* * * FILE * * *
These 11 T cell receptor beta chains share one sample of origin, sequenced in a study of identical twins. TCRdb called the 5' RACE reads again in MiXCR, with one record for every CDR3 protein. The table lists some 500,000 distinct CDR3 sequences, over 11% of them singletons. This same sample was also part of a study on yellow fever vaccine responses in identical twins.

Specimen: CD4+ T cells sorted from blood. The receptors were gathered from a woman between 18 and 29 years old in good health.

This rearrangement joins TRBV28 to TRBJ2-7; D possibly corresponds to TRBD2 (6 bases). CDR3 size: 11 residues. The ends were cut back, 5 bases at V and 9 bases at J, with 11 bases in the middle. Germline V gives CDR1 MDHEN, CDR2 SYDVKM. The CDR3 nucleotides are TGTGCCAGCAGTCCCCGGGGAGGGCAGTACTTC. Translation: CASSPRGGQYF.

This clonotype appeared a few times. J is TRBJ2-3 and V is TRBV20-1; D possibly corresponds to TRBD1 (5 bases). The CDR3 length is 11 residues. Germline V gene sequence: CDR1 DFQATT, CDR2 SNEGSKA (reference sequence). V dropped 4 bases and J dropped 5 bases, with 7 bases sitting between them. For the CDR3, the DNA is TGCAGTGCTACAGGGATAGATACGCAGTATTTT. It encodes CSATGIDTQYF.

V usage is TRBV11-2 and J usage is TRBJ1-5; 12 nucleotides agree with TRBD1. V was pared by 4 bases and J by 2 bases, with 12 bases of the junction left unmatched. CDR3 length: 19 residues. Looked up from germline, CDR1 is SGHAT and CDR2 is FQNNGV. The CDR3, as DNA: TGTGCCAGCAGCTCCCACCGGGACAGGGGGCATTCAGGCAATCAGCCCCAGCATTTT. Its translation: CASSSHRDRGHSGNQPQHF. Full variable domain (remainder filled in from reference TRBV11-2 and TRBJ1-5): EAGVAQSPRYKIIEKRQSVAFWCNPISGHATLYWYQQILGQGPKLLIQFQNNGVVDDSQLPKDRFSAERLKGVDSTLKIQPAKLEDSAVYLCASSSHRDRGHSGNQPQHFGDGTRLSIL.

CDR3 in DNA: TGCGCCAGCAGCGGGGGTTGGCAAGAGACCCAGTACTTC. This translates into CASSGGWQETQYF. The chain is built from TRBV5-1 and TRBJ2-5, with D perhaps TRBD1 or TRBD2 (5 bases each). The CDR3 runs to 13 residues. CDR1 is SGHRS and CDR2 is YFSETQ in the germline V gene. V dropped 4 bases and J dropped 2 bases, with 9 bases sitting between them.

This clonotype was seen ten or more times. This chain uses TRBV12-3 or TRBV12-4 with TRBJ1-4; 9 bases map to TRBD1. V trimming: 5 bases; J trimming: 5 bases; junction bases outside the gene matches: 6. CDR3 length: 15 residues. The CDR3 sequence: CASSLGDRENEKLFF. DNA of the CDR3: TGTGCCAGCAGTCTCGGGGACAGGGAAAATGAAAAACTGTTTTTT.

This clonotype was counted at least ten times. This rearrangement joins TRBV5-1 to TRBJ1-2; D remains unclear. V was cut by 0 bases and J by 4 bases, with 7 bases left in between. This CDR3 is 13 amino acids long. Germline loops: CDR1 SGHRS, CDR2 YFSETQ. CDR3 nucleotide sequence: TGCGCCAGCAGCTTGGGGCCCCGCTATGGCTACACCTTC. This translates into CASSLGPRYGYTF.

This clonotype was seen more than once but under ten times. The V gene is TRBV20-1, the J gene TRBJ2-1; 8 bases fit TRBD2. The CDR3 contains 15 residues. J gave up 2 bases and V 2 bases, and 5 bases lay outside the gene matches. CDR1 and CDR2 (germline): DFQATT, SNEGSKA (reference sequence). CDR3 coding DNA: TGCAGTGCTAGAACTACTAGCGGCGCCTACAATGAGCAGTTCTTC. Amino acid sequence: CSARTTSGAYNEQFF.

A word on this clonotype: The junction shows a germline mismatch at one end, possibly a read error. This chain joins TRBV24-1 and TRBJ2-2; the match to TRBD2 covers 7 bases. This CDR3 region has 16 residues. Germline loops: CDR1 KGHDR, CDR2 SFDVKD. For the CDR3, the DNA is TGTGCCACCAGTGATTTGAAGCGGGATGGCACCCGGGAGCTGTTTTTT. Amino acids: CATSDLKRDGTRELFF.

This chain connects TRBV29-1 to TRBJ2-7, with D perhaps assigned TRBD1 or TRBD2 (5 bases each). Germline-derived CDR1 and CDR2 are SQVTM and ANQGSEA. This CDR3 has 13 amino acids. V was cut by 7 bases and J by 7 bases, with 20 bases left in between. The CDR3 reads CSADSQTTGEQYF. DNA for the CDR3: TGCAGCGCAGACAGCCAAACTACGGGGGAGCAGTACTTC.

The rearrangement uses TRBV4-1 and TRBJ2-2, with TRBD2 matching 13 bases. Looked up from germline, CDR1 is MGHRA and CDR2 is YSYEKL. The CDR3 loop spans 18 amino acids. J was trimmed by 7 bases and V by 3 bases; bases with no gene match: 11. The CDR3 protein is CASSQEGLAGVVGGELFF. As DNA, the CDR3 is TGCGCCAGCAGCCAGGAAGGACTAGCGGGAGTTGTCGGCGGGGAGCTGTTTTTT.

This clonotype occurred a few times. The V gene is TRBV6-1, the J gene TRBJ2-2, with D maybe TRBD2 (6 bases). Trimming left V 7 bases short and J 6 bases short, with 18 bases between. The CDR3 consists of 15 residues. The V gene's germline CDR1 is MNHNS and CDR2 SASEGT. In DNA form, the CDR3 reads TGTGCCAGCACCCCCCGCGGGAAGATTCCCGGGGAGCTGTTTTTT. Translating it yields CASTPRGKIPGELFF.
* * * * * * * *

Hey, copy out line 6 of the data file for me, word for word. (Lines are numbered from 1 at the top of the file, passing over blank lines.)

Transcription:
CDR3 in DNA: TGCGCCAGCAGCGGGGGTTGGCAAGAGACCCAGTACTTC. This translates into CASSGGWQETQYF. The chain is built from TRBV5-1 and TRBJ2-5, with D perhaps TRBD1 or TRBD2 (5 bases each). The CDR3 runs to 13 residues. CDR1 is SGHRS and CDR2 is YFSETQ in the germline V gene. V dropped 4 bases and J dropped 2 bases, with 9 bases sitting between them.